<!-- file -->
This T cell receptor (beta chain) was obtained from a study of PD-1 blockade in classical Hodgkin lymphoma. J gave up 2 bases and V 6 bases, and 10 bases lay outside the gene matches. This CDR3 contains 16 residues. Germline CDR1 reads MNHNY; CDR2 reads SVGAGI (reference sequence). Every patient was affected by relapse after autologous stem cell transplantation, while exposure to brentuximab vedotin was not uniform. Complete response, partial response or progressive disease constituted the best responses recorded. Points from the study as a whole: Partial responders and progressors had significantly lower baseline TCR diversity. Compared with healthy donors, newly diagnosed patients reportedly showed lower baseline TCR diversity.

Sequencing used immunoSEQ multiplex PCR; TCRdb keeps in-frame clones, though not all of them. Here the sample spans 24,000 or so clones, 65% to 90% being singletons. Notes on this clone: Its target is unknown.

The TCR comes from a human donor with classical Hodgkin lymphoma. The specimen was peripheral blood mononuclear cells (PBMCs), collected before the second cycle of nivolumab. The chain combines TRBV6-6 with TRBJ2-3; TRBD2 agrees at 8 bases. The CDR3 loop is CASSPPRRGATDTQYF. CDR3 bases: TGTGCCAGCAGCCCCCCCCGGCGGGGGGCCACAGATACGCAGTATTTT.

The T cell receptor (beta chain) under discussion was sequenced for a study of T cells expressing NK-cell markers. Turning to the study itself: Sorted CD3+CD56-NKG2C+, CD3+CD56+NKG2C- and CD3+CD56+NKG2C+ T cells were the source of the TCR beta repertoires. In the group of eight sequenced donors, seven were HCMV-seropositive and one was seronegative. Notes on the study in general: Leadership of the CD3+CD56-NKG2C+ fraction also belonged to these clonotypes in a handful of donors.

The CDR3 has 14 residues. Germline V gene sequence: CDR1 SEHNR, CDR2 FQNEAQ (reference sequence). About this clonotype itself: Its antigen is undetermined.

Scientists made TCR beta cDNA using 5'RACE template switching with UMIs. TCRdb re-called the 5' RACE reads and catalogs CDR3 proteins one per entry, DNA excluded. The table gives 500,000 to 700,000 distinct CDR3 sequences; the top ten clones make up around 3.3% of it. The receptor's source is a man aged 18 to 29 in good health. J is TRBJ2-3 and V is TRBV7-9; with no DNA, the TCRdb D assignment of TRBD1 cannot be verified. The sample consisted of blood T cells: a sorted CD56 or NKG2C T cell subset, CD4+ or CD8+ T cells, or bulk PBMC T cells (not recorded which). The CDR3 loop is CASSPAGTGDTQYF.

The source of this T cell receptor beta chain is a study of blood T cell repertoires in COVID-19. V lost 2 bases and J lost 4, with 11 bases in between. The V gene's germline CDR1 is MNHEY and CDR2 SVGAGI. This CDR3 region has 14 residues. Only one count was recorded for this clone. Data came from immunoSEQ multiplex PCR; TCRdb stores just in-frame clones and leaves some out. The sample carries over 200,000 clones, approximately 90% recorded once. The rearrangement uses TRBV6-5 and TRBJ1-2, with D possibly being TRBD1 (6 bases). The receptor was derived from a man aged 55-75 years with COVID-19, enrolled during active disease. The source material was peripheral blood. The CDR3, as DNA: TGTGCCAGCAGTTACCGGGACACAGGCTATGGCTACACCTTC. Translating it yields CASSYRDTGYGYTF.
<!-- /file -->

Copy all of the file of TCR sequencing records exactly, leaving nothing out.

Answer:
This T cell receptor (beta chain) was obtained from a study of PD-1 blockade in classical Hodgkin lymphoma. J gave up 2 bases and V 6 bases, and 10 bases lay outside the gene matches. This CDR3 contains 16 residues. Germline CDR1 reads MNHNY; CDR2 reads SVGAGI (reference sequence). Every patient was affected by relapse after autologous stem cell transplantation, while exposure to brentuximab vedotin was not uniform. Complete response, partial response or progressive disease constituted the best responses recorded. Points from the study as a whole: Partial responders and progressors had significantly lower baseline TCR diversity. Compared with healthy donors, newly diagnosed patients reportedly showed lower baseline TCR diversity.

Sequencing used immunoSEQ multiplex PCR; TCRdb keeps in-frame clones, though not all of them. Here the sample spans 24,000 or so clones, 65% to 90% being singletons. Notes on this clone: Its target is unknown.

The TCR comes from a human donor with classical Hodgkin lymphoma. The specimen was peripheral blood mononuclear cells (PBMCs), collected before the second cycle of nivolumab. The chain combines TRBV6-6 with TRBJ2-3; TRBD2 agrees at 8 bases. The CDR3 loop is CASSPPRRGATDTQYF. CDR3 bases: TGTGCCAGCAGCCCCCCCCGGCGGGGGGCCACAGATACGCAGTATTTT.

The T cell receptor (beta chain) under discussion was sequenced for a study of T cells expressing NK-cell markers. Turning to the study itself: Sorted CD3+CD56-NKG2C+, CD3+CD56+NKG2C- and CD3+CD56+NKG2C+ T cells were the source of the TCR beta repertoires. In the group of eight sequenced donors, seven were HCMV-seropositive and one was seronegative. Notes on the study in general: Leadership of the CD3+CD56-NKG2C+ fraction also belonged to these clonotypes in a handful of donors.

The CDR3 has 14 residues. Germline V gene sequence: CDR1 SEHNR, CDR2 FQNEAQ (reference sequence). About this clonotype itself: Its antigen is undetermined.

Scientists made TCR beta cDNA using 5'RACE template switching with UMIs. TCRdb re-called the 5' RACE reads and catalogs CDR3 proteins one per entry, DNA excluded. The table gives 500,000 to 700,000 distinct CDR3 sequences; the top ten clones make up around 3.3% of it. The receptor's source is a man aged 18 to 29 in good health. J is TRBJ2-3 and V is TRBV7-9; with no DNA, the TCRdb D assignment of TRBD1 cannot be verified. The sample consisted of blood T cells: a sorted CD56 or NKG2C T cell subset, CD4+ or CD8+ T cells, or bulk PBMC T cells (not recorded which). The CDR3 loop is CASSPAGTGDTQYF.

The source of this T cell receptor beta chain is a study of blood T cell repertoires in COVID-19. V lost 2 bases and J lost 4, with 11 bases in between. The V gene's germline CDR1 is MNHEY and CDR2 SVGAGI. This CDR3 region has 14 residues. Only one count was recorded for this clone. Data came from immunoSEQ multiplex PCR; TCRdb stores just in-frame clones and leaves some out. The sample carries over 200,000 clones, approximately 90% recorded once. The rearrangement uses TRBV6-5 and TRBJ1-2, with D possibly being TRBD1 (6 bases). The receptor was derived from a man aged 55-75 years with COVID-19, enrolled during active disease. The source material was peripheral blood. The CDR3, as DNA: TGTGCCAGCAGTTACCGGGACACAGGCTATGGCTACACCTTC. Translating it yields CASSYRDTGYGYTF.